Patients may respond differently to anti-vascular endothelial growth factor (VEGF) treatments for neovascular age-related macular degeneration (nAMD) depending on their genotypes, researchers say.
A meta-analysis of studies on polymorphisms in the VEGF-A gene and its receptor (VEGFR-2) showed that people with the polymorphism rs833061 were more likely to benefit from anti-VEGF treatment, particularly when the treatment is ranibizumab (Lucentis, Roche) and when the patients are of Asian heritage.
The study by Mingxing Wu and colleagues at the Chongqing Medical University in Changqing, China, appears in the British Journal of Ophthalmology.
There is a significant amount of evidence that the gene VEGF-A is a major mediator of angiogenesis and vascular leakage in nAMD, the researchers wrote. Because VEGF-A binds to VEGFR-2 to stimulate angiogenesis within tissues, SNPS within VEGFR-2 could predict responses to anti-VEGF therapy.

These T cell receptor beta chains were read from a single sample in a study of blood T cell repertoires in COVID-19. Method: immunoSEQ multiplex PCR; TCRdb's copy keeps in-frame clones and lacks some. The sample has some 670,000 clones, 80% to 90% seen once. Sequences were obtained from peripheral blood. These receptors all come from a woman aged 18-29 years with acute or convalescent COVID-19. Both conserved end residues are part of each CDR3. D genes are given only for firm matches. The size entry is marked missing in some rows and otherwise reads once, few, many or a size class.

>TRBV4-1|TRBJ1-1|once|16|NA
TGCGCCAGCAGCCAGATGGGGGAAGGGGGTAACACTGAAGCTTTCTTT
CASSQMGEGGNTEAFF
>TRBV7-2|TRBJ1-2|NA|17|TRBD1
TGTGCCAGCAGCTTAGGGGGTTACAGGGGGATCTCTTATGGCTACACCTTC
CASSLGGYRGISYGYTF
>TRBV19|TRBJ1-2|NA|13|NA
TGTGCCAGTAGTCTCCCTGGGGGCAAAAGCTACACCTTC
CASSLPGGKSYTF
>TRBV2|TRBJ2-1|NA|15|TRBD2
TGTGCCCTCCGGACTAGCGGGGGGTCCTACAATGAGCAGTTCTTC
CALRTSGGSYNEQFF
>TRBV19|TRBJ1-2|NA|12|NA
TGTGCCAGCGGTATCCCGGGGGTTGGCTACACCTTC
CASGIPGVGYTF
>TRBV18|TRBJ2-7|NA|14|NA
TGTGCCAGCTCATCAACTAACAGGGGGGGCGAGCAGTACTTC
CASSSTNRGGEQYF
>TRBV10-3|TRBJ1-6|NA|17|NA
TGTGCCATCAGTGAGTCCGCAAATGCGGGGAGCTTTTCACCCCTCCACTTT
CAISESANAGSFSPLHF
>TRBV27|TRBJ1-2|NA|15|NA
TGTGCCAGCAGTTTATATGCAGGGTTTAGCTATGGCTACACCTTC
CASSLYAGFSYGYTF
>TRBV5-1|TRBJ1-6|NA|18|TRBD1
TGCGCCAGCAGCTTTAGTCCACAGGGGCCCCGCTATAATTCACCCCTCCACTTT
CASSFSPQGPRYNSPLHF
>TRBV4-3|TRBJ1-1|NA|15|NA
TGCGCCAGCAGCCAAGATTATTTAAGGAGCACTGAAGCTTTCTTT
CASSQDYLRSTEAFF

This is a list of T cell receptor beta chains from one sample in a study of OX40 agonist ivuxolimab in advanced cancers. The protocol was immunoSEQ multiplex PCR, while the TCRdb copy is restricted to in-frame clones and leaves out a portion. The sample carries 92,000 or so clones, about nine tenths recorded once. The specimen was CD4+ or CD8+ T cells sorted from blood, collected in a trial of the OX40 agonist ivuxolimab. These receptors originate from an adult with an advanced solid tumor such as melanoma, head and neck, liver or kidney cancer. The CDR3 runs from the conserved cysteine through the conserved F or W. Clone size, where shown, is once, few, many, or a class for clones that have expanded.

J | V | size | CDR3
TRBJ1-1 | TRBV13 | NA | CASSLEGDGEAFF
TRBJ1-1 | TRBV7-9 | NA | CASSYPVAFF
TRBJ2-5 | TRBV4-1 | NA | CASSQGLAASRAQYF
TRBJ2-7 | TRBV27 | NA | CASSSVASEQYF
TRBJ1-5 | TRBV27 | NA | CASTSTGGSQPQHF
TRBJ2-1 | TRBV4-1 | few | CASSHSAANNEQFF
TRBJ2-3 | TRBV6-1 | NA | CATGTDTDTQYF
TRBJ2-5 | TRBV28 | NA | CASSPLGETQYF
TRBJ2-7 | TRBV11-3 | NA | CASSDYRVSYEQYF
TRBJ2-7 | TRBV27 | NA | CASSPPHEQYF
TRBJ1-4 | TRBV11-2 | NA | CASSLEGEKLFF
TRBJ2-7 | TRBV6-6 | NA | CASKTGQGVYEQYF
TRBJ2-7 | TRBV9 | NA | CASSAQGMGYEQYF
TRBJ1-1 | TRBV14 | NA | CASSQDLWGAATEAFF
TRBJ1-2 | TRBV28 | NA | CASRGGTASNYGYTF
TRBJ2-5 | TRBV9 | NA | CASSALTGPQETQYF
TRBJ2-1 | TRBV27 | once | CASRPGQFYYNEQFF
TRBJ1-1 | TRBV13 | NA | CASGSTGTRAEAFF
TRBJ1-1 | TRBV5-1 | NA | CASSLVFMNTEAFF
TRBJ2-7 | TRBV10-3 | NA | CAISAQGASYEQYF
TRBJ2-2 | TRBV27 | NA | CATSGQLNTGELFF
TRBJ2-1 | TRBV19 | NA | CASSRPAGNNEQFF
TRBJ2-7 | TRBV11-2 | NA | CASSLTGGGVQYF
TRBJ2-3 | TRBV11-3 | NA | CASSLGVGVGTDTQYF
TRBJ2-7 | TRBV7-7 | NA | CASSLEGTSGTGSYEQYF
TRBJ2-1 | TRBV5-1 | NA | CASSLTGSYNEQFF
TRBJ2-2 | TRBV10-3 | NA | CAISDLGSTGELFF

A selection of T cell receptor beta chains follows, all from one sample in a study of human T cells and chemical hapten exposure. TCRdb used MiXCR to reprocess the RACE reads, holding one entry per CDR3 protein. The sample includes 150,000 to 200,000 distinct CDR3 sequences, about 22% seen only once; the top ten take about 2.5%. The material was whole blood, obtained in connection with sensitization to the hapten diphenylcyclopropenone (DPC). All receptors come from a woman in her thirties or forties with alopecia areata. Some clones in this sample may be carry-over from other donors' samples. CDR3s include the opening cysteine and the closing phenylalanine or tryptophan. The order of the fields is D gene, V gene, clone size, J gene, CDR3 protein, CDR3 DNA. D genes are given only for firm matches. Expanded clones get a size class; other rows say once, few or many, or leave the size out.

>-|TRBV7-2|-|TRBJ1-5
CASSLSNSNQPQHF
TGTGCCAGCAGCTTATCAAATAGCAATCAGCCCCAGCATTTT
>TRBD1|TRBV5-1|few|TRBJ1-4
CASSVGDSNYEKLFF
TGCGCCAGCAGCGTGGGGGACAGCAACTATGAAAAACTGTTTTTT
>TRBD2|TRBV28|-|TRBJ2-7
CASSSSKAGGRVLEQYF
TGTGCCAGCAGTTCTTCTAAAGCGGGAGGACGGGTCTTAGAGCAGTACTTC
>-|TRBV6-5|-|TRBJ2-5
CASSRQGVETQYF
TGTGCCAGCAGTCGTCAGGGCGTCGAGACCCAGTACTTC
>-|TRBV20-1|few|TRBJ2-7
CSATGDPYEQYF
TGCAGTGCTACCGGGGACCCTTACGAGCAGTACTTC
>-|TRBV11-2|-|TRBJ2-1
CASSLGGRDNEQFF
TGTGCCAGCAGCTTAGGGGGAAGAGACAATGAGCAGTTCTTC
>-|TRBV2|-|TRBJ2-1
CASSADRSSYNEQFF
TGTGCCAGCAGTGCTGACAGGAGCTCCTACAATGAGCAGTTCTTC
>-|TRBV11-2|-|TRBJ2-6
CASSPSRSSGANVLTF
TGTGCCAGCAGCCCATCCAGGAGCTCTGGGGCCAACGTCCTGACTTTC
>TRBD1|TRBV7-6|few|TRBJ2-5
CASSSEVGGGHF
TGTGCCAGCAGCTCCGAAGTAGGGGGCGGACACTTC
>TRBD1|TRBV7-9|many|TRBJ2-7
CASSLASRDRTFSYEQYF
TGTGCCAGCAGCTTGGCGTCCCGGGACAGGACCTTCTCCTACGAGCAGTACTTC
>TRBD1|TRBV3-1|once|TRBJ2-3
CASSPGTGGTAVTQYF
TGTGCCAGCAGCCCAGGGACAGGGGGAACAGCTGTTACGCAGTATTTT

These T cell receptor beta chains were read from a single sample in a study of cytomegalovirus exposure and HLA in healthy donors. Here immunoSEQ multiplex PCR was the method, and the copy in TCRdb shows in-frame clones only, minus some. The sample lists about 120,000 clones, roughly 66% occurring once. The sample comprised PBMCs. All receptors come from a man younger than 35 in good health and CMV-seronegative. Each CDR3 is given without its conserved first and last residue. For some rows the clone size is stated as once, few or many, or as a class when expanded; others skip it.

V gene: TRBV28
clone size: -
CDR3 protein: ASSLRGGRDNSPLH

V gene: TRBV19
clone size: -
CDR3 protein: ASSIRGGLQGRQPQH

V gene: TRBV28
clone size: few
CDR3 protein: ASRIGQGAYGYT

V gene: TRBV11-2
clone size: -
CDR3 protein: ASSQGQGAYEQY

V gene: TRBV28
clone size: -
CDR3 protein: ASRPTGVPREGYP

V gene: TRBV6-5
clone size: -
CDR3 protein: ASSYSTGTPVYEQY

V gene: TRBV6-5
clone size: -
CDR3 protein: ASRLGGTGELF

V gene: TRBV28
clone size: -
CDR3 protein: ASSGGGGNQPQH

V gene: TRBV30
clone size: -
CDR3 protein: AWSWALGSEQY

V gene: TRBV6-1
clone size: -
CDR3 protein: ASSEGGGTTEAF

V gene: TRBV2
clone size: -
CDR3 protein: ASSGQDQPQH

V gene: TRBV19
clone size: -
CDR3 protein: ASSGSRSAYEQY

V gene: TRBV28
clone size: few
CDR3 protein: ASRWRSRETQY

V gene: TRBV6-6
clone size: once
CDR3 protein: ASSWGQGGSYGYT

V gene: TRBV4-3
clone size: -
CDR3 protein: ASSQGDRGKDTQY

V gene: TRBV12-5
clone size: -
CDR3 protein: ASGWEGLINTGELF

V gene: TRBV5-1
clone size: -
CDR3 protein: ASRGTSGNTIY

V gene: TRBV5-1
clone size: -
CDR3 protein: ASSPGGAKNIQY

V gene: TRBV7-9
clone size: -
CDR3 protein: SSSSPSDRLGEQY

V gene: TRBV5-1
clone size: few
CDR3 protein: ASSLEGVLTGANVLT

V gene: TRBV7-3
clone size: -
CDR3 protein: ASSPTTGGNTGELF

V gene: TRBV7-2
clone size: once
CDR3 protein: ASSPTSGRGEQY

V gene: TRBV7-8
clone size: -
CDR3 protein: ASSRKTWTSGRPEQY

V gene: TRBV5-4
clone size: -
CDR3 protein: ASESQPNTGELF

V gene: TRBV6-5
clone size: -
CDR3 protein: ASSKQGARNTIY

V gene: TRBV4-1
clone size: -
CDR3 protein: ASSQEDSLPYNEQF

Previous studies on the influence of genetic factors in anti-VEGF treatments have had mixed results, with some showing an association and others not.
Since these have been small studies, Wu and colleagues provided what they believe is the first systematic review. They found 8 studies investigating 9 genetic variations in VEGF-related genes. They also found 7 studies with data on ethnicity. Most of the studies included ranibizumab as the anti-VEGF agent and follow-up ranged from 4 to 12 months.
Wu and colleagues used both best-corrected visual acuity (BCVA) and central subfield retinal thickness as measures of treatment success.
They performed a meta-analysis on 8 single-nucleotide polymorphisms (SNPs) in VEGF-A and 1 in VEGFR-2. They “unexpectedly” only identified 1 SNP with even a marginally significant association with response to anti-VEGF treatment, they wrote.